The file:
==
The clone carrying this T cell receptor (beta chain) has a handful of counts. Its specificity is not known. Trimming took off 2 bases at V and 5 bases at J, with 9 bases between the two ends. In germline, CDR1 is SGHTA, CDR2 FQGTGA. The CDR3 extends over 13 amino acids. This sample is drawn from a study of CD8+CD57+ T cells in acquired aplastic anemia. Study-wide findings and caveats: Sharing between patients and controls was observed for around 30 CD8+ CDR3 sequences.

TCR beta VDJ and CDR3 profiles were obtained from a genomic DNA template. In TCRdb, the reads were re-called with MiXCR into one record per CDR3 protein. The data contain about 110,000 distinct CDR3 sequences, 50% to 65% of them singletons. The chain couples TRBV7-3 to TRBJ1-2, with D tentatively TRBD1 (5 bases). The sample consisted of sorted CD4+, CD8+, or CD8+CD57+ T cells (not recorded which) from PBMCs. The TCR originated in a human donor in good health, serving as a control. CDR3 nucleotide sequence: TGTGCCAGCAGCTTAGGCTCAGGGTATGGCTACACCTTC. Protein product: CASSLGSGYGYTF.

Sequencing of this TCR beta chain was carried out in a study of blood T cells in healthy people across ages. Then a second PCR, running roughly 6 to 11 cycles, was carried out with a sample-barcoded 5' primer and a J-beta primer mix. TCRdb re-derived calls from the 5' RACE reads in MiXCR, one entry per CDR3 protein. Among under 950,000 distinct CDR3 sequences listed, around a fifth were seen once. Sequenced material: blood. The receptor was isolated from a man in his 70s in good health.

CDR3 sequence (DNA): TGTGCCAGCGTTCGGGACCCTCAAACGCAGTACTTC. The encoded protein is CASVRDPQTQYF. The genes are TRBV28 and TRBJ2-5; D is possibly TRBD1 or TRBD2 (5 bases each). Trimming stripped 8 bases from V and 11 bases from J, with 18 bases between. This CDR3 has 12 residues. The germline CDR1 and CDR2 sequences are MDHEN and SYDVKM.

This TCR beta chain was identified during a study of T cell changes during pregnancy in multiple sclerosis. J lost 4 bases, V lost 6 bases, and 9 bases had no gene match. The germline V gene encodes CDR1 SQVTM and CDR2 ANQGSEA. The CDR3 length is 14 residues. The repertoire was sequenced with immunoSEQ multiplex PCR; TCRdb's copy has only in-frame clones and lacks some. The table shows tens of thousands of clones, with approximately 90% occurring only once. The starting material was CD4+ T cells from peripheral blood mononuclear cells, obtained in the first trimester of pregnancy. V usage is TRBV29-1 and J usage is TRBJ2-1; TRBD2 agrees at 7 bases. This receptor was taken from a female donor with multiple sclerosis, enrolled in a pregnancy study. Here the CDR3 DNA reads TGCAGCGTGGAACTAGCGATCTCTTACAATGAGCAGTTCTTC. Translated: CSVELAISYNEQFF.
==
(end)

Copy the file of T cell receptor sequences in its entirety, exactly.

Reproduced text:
The clone carrying this T cell receptor (beta chain) has a handful of counts. Its specificity is not known. Trimming took off 2 bases at V and 5 bases at J, with 9 bases between the two ends. In germline, CDR1 is SGHTA, CDR2 FQGTGA. The CDR3 extends over 13 amino acids. This sample is drawn from a study of CD8+CD57+ T cells in acquired aplastic anemia. Study-wide findings and caveats: Sharing between patients and controls was observed for around 30 CD8+ CDR3 sequences.

TCR beta VDJ and CDR3 profiles were obtained from a genomic DNA template. In TCRdb, the reads were re-called with MiXCR into one record per CDR3 protein. The data contain about 110,000 distinct CDR3 sequences, 50% to 65% of them singletons. The chain couples TRBV7-3 to TRBJ1-2, with D tentatively TRBD1 (5 bases). The sample consisted of sorted CD4+, CD8+, or CD8+CD57+ T cells (not recorded which) from PBMCs. The TCR originated in a human donor in good health, serving as a control. CDR3 nucleotide sequence: TGTGCCAGCAGCTTAGGCTCAGGGTATGGCTACACCTTC. Protein product: CASSLGSGYGYTF.

Sequencing of this TCR beta chain was carried out in a study of blood T cells in healthy people across ages. Then a second PCR, running roughly 6 to 11 cycles, was carried out with a sample-barcoded 5' primer and a J-beta primer mix. TCRdb re-derived calls from the 5' RACE reads in MiXCR, one entry per CDR3 protein. Among under 950,000 distinct CDR3 sequences listed, around a fifth were seen once. Sequenced material: blood. The receptor was isolated from a man in his 70s in good health.

CDR3 sequence (DNA): TGTGCCAGCGTTCGGGACCCTCAAACGCAGTACTTC. The encoded protein is CASVRDPQTQYF. The genes are TRBV28 and TRBJ2-5; D is possibly TRBD1 or TRBD2 (5 bases each). Trimming stripped 8 bases from V and 11 bases from J, with 18 bases between. This CDR3 has 12 residues. The germline CDR1 and CDR2 sequences are MDHEN and SYDVKM.

This TCR beta chain was identified during a study of T cell changes during pregnancy in multiple sclerosis. J lost 4 bases, V lost 6 bases, and 9 bases had no gene match. The germline V gene encodes CDR1 SQVTM and CDR2 ANQGSEA. The CDR3 length is 14 residues. The repertoire was sequenced with immunoSEQ multiplex PCR; TCRdb's copy has only in-frame clones and lacks some. The table shows tens of thousands of clones, with approximately 90% occurring only once. The starting material was CD4+ T cells from peripheral blood mononuclear cells, obtained in the first trimester of pregnancy. V usage is TRBV29-1 and J usage is TRBJ2-1; TRBD2 agrees at 7 bases. This receptor was taken from a female donor with multiple sclerosis, enrolled in a pregnancy study. Here the CDR3 DNA reads TGCAGCGTGGAACTAGCGATCTCTTACAATGAGCAGTTCTTC. Translated: CSVELAISYNEQFF.